To build bridges, you must know where the shorelines are.

by | Mar 22, 2023 | 0 comments


To build bridges, you must know where the shorelines are.

                           Huib Wursten. Author and consultant



Worldwide trends like globalization, digitalization, climate, and energy transition are accelerating and deepening, strongly affecting our minds. We must tackle these urgent global problems by forming complex, adaptive coalitions.

But the definition of “we” is unclear. Instead there is fragmentation and polarisation between “Identity groups” originating from cultural and religious “clans.” Some of these groups feel neglected in liberal open democracies where the rule of law should prioritise equal rights and treatment. The need to be seen and recognized is a precondition to living in peace with each other. But parallel to this struggle, there is also an urgent call not to forget that there is a need to look into the future and solve the accelerating and deepening global problems. We are in this together.
This means that we should be able to define diversity in terms of real, existing differences. To cope with urgent global challenges, we need to know where the shorelines are before building bridges

In this article, 16 shorelines will be discussed. According to the author, these are mainly based on differences in country culture and personality. Some of the shorelines are the consequence of the interaction between Country culture and personality profiles


Country culture, Personality differences, Gravitational influence, Value preferences.


Diversity, Equity and Inclusion are hot topics for organizations. International newspapers are writing editorials about this and CEOs worldwide are held accountable for putting this on the agenda. From a global perspective, it is clear though, that highly publicized issues in the USA, like Identity wars, White supremacy, White fragility, Woke and anti-Woke, are not the same as the issues in India, France, Nigeria, Germany, Japan or the Netherlands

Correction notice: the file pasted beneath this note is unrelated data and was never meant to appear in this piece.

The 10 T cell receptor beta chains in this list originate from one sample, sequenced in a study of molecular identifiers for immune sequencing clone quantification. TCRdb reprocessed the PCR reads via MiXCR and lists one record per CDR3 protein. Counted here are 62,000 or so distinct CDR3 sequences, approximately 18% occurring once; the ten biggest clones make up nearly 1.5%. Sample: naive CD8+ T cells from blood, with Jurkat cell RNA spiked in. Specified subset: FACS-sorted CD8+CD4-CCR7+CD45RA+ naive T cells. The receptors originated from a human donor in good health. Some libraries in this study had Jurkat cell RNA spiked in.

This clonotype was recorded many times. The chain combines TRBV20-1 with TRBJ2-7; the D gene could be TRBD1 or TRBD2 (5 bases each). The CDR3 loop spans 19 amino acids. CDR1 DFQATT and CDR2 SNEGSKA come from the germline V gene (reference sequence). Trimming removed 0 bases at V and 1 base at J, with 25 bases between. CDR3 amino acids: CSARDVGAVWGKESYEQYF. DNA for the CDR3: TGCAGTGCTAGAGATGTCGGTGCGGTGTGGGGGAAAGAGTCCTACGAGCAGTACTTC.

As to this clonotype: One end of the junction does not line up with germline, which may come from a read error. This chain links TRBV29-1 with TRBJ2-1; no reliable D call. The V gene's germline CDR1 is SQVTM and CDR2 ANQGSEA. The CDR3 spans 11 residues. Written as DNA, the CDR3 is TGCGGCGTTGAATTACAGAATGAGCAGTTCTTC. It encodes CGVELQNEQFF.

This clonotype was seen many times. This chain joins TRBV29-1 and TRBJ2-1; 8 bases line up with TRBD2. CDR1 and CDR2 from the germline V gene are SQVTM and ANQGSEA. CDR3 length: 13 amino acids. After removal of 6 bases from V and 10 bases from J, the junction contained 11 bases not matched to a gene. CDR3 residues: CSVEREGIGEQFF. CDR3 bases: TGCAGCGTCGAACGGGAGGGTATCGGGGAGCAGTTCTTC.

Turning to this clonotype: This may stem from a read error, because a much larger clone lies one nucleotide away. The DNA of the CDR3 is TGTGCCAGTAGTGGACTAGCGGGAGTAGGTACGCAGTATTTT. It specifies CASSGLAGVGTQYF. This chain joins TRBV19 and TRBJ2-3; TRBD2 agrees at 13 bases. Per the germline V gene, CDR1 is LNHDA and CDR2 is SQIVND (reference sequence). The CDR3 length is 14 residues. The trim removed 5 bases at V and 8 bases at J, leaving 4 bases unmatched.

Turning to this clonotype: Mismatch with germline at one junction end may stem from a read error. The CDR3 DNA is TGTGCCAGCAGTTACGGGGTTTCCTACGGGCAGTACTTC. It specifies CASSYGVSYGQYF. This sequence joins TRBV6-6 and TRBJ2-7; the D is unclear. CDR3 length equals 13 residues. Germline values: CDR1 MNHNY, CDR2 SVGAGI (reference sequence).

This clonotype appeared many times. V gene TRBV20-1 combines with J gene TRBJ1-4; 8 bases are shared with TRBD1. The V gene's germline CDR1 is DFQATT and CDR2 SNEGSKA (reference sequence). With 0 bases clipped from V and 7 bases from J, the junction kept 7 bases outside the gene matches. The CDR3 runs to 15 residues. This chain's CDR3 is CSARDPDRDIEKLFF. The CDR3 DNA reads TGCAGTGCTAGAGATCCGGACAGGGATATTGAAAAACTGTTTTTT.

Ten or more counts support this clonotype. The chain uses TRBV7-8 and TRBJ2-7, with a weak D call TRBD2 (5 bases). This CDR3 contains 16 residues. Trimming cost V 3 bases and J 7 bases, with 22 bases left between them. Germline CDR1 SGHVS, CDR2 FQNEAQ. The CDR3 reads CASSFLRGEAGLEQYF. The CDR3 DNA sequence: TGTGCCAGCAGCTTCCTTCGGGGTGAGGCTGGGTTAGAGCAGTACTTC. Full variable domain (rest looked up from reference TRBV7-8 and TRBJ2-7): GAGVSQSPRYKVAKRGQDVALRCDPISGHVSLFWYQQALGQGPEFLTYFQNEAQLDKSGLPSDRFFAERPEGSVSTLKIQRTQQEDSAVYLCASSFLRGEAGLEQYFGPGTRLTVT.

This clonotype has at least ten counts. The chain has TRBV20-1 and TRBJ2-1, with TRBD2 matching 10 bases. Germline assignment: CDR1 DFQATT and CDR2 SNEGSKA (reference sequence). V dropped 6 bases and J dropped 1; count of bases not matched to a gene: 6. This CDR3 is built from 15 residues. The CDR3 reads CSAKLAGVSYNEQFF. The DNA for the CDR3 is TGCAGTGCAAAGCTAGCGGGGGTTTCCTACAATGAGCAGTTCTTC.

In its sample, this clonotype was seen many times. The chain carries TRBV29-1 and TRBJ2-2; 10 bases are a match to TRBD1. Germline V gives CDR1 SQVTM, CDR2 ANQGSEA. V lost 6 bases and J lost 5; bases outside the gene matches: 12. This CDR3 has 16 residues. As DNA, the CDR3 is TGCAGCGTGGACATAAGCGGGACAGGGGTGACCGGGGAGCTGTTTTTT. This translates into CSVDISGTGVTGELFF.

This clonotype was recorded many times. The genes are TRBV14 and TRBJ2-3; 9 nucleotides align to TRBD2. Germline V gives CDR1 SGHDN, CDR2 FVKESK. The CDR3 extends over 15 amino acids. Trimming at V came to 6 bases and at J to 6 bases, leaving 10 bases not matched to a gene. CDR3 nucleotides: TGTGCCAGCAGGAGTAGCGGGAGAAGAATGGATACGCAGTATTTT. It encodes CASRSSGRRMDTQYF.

National culture is an important cause of these differences. There are different “rules of the game” at work. This is analyzed in the paper on Mental Images and DEI programs.

In this paper, there will be an analysis of the meaning of the concept of diversity and the implications for Inclusion


The first question is: why is Inclusion important?

Three main answers:


Inclusion needs to be understood in the context of a functioning democracy. Democracy is not simply about “the will of the people”. It is about accepting that different groups have different interests and outlooks on life in every society. Democracy is about a system to “balance” diverse interests and find peaceful solutions for tackling problems. It requires that people from different groups feel represented.

-Sense of belonging

It creates a sense of belonging for individuals in various social and organizational settings. Inclusive practices recognize and value individual differences in culture, ethnicity, gender, age, ability, sexual orientation, and religion. By creating an environment that accepts and celebrates differences, Inclusion allows individuals to feel valued, respected and accepted for who they are, rather than being excluded or discriminated against. Individuals who feel included are likelier to engage in collaborative work and contribute to a positive work culture. Inclusion can lead to greater creativity, innovation, and productivity, as people with diverse backgrounds and experiences bring different perspectives and ideas to the table.

-We are in it together, but there is no we

At a Nexus web conference in March 2021, intellectual giants like Hariri, Kahneman and Thomas Friedman discussed what is happening in the world and what they expect about the future.                                                                                                                              

Friedman showed how trends like globalization, digitalization and the climate and energy transition are accelerating and deepening, strongly affecting our minds. This includes how algorithms influence our preferences and opinions through big data use. Friedman said we must tackle these urgent global problems by forming complex, adaptive coalitions.

Hariri was eloquently elaborating on how history is about storytelling, not just about the past but also about the present and the future. To him, storytelling adds meaning to the bits of information we get every second.                                                                                                                  

Kahneman was rather reluctant to make sweeping statements. Instead, he simply reacted to the first two speakers saying, ” There is no we.”

This is the heart of the problems. If there were an elected world government, all issues could be tackled with a consistent point of view. But there is no such centralized decision-making unit.